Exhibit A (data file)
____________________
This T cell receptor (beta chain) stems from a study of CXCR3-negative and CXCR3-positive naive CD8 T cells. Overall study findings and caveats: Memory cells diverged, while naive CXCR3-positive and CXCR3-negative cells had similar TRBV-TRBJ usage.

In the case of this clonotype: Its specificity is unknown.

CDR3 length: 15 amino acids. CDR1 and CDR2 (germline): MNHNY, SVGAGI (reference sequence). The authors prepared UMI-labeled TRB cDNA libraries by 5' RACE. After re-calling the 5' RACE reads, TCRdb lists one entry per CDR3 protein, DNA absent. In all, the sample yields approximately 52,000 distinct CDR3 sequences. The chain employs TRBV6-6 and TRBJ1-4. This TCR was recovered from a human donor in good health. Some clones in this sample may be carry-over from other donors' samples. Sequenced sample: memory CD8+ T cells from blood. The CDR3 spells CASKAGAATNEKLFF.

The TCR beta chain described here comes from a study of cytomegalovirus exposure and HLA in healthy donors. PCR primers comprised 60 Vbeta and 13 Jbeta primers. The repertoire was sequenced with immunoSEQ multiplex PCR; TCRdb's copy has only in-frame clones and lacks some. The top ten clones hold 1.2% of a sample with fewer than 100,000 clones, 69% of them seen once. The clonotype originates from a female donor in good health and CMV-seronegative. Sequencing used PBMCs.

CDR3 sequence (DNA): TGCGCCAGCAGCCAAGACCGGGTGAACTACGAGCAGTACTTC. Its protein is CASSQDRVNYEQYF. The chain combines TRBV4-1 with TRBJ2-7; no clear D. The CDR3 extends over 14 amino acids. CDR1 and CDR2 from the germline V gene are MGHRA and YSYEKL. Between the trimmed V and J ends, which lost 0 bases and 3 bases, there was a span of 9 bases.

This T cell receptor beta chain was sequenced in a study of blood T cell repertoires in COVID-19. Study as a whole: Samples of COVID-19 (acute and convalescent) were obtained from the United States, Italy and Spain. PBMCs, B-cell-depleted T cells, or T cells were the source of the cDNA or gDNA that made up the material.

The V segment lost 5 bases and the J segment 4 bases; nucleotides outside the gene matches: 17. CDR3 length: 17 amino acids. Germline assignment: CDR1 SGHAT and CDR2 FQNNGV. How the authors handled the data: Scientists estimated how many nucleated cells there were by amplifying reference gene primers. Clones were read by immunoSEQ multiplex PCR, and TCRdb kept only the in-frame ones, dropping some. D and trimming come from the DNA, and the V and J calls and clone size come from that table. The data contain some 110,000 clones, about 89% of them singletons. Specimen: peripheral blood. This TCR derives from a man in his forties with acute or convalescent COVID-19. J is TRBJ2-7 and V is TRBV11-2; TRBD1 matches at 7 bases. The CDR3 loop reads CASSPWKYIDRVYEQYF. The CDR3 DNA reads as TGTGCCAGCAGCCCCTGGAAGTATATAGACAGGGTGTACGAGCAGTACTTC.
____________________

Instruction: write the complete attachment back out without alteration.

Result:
This T cell receptor (beta chain) stems from a study of CXCR3-negative and CXCR3-positive naive CD8 T cells. Overall study findings and caveats: Memory cells diverged, while naive CXCR3-positive and CXCR3-negative cells had similar TRBV-TRBJ usage.

In the case of this clonotype: Its specificity is unknown.

CDR3 length: 15 amino acids. CDR1 and CDR2 (germline): MNHNY, SVGAGI (reference sequence). The authors prepared UMI-labeled TRB cDNA libraries by 5' RACE. After re-calling the 5' RACE reads, TCRdb lists one entry per CDR3 protein, DNA absent. In all, the sample yields approximately 52,000 distinct CDR3 sequences. The chain employs TRBV6-6 and TRBJ1-4. This TCR was recovered from a human donor in good health. Some clones in this sample may be carry-over from other donors' samples. Sequenced sample: memory CD8+ T cells from blood. The CDR3 spells CASKAGAATNEKLFF.

The TCR beta chain described here comes from a study of cytomegalovirus exposure and HLA in healthy donors. PCR primers comprised 60 Vbeta and 13 Jbeta primers. The repertoire was sequenced with immunoSEQ multiplex PCR; TCRdb's copy has only in-frame clones and lacks some. The top ten clones hold 1.2% of a sample with fewer than 100,000 clones, 69% of them seen once. The clonotype originates from a female donor in good health and CMV-seronegative. Sequencing used PBMCs.

CDR3 sequence (DNA): TGCGCCAGCAGCCAAGACCGGGTGAACTACGAGCAGTACTTC. Its protein is CASSQDRVNYEQYF. The chain combines TRBV4-1 with TRBJ2-7; no clear D. The CDR3 extends over 14 amino acids. CDR1 and CDR2 from the germline V gene are MGHRA and YSYEKL. Between the trimmed V and J ends, which lost 0 bases and 3 bases, there was a span of 9 bases.

This T cell receptor beta chain was sequenced in a study of blood T cell repertoires in COVID-19. Study as a whole: Samples of COVID-19 (acute and convalescent) were obtained from the United States, Italy and Spain. PBMCs, B-cell-depleted T cells, or T cells were the source of the cDNA or gDNA that made up the material.

The V segment lost 5 bases and the J segment 4 bases; nucleotides outside the gene matches: 17. CDR3 length: 17 amino acids. Germline assignment: CDR1 SGHAT and CDR2 FQNNGV. How the authors handled the data: Scientists estimated how many nucleated cells there were by amplifying reference gene primers. Clones were read by immunoSEQ multiplex PCR, and TCRdb kept only the in-frame ones, dropping some. D and trimming come from the DNA, and the V and J calls and clone size come from that table. The data contain some 110,000 clones, about 89% of them singletons. Specimen: peripheral blood. This TCR derives from a man in his forties with acute or convalescent COVID-19. J is TRBJ2-7 and V is TRBV11-2; TRBD1 matches at 7 bases. The CDR3 loop reads CASSPWKYIDRVYEQYF. The CDR3 DNA reads as TGTGCCAGCAGCCCCTGGAAGTATATAGACAGGGTGTACGAGCAGTACTTC.